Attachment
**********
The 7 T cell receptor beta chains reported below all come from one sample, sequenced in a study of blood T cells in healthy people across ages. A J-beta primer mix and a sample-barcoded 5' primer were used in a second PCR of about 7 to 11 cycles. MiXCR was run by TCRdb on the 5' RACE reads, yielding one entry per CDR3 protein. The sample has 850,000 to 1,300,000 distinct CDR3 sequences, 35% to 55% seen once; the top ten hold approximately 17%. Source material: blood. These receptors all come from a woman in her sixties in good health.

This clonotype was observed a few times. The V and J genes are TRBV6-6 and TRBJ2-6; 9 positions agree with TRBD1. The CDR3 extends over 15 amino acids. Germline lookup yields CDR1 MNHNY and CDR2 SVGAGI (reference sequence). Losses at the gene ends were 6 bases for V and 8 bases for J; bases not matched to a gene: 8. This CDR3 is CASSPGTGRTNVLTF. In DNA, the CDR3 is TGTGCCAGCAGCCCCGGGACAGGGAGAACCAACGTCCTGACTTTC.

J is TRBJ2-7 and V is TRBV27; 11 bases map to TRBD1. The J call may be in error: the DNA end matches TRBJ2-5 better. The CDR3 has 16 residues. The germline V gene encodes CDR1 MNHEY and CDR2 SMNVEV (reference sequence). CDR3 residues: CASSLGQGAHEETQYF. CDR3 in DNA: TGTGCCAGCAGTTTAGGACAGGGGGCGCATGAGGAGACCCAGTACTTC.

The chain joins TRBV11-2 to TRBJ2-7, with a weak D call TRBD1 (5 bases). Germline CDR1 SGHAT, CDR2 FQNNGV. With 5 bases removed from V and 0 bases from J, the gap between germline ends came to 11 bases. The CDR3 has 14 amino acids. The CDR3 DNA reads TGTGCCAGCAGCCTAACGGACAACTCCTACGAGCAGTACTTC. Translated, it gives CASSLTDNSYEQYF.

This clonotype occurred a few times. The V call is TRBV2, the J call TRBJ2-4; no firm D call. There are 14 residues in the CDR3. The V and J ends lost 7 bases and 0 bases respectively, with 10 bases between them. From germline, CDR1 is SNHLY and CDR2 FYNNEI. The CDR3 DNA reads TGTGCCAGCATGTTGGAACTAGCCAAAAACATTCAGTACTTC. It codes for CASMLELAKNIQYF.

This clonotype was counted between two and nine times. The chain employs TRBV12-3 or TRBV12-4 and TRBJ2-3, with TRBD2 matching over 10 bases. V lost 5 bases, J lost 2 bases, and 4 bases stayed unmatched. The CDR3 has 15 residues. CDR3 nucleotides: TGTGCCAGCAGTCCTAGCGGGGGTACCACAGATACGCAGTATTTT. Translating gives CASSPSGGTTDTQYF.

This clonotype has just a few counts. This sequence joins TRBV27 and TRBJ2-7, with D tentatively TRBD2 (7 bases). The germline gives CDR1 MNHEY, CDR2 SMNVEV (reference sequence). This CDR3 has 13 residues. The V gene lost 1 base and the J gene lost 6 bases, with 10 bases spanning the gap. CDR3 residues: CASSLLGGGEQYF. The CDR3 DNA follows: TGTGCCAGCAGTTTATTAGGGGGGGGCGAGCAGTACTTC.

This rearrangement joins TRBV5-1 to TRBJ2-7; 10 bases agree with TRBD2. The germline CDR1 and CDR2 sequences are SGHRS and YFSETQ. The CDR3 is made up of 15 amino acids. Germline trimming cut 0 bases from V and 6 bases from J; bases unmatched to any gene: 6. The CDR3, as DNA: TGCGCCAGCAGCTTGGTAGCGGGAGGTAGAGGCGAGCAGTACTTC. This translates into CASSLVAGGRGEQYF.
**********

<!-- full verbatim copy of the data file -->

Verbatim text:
The 7 T cell receptor beta chains reported below all come from one sample, sequenced in a study of blood T cells in healthy people across ages. A J-beta primer mix and a sample-barcoded 5' primer were used in a second PCR of about 7 to 11 cycles. MiXCR was run by TCRdb on the 5' RACE reads, yielding one entry per CDR3 protein. The sample has 850,000 to 1,300,000 distinct CDR3 sequences, 35% to 55% seen once; the top ten hold approximately 17%. Source material: blood. These receptors all come from a woman in her sixties in good health.

This clonotype was observed a few times. The V and J genes are TRBV6-6 and TRBJ2-6; 9 positions agree with TRBD1. The CDR3 extends over 15 amino acids. Germline lookup yields CDR1 MNHNY and CDR2 SVGAGI (reference sequence). Losses at the gene ends were 6 bases for V and 8 bases for J; bases not matched to a gene: 8. This CDR3 is CASSPGTGRTNVLTF. In DNA, the CDR3 is TGTGCCAGCAGCCCCGGGACAGGGAGAACCAACGTCCTGACTTTC.

J is TRBJ2-7 and V is TRBV27; 11 bases map to TRBD1. The J call may be in error: the DNA end matches TRBJ2-5 better. The CDR3 has 16 residues. The germline V gene encodes CDR1 MNHEY and CDR2 SMNVEV (reference sequence). CDR3 residues: CASSLGQGAHEETQYF. CDR3 in DNA: TGTGCCAGCAGTTTAGGACAGGGGGCGCATGAGGAGACCCAGTACTTC.

The chain joins TRBV11-2 to TRBJ2-7, with a weak D call TRBD1 (5 bases). Germline CDR1 SGHAT, CDR2 FQNNGV. With 5 bases removed from V and 0 bases from J, the gap between germline ends came to 11 bases. The CDR3 has 14 amino acids. The CDR3 DNA reads TGTGCCAGCAGCCTAACGGACAACTCCTACGAGCAGTACTTC. Translated, it gives CASSLTDNSYEQYF.

This clonotype occurred a few times. The V call is TRBV2, the J call TRBJ2-4; no firm D call. There are 14 residues in the CDR3. The V and J ends lost 7 bases and 0 bases respectively, with 10 bases between them. From germline, CDR1 is SNHLY and CDR2 FYNNEI. The CDR3 DNA reads TGTGCCAGCATGTTGGAACTAGCCAAAAACATTCAGTACTTC. It codes for CASMLELAKNIQYF.

This clonotype was counted between two and nine times. The chain employs TRBV12-3 or TRBV12-4 and TRBJ2-3, with TRBD2 matching over 10 bases. V lost 5 bases, J lost 2 bases, and 4 bases stayed unmatched. The CDR3 has 15 residues. CDR3 nucleotides: TGTGCCAGCAGTCCTAGCGGGGGTACCACAGATACGCAGTATTTT. Translating gives CASSPSGGTTDTQYF.

This clonotype has just a few counts. This sequence joins TRBV27 and TRBJ2-7, with D tentatively TRBD2 (7 bases). The germline gives CDR1 MNHEY, CDR2 SMNVEV (reference sequence). This CDR3 has 13 residues. The V gene lost 1 base and the J gene lost 6 bases, with 10 bases spanning the gap. CDR3 residues: CASSLLGGGEQYF. The CDR3 DNA follows: TGTGCCAGCAGTTTATTAGGGGGGGGCGAGCAGTACTTC.

This rearrangement joins TRBV5-1 to TRBJ2-7; 10 bases agree with TRBD2. The germline CDR1 and CDR2 sequences are SGHRS and YFSETQ. The CDR3 is made up of 15 amino acids. Germline trimming cut 0 bases from V and 6 bases from J; bases unmatched to any gene: 6. The CDR3, as DNA: TGCGCCAGCAGCTTGGTAGCGGGAGGTAGAGGCGAGCAGTACTTC. This translates into CASSLVAGGRGEQYF.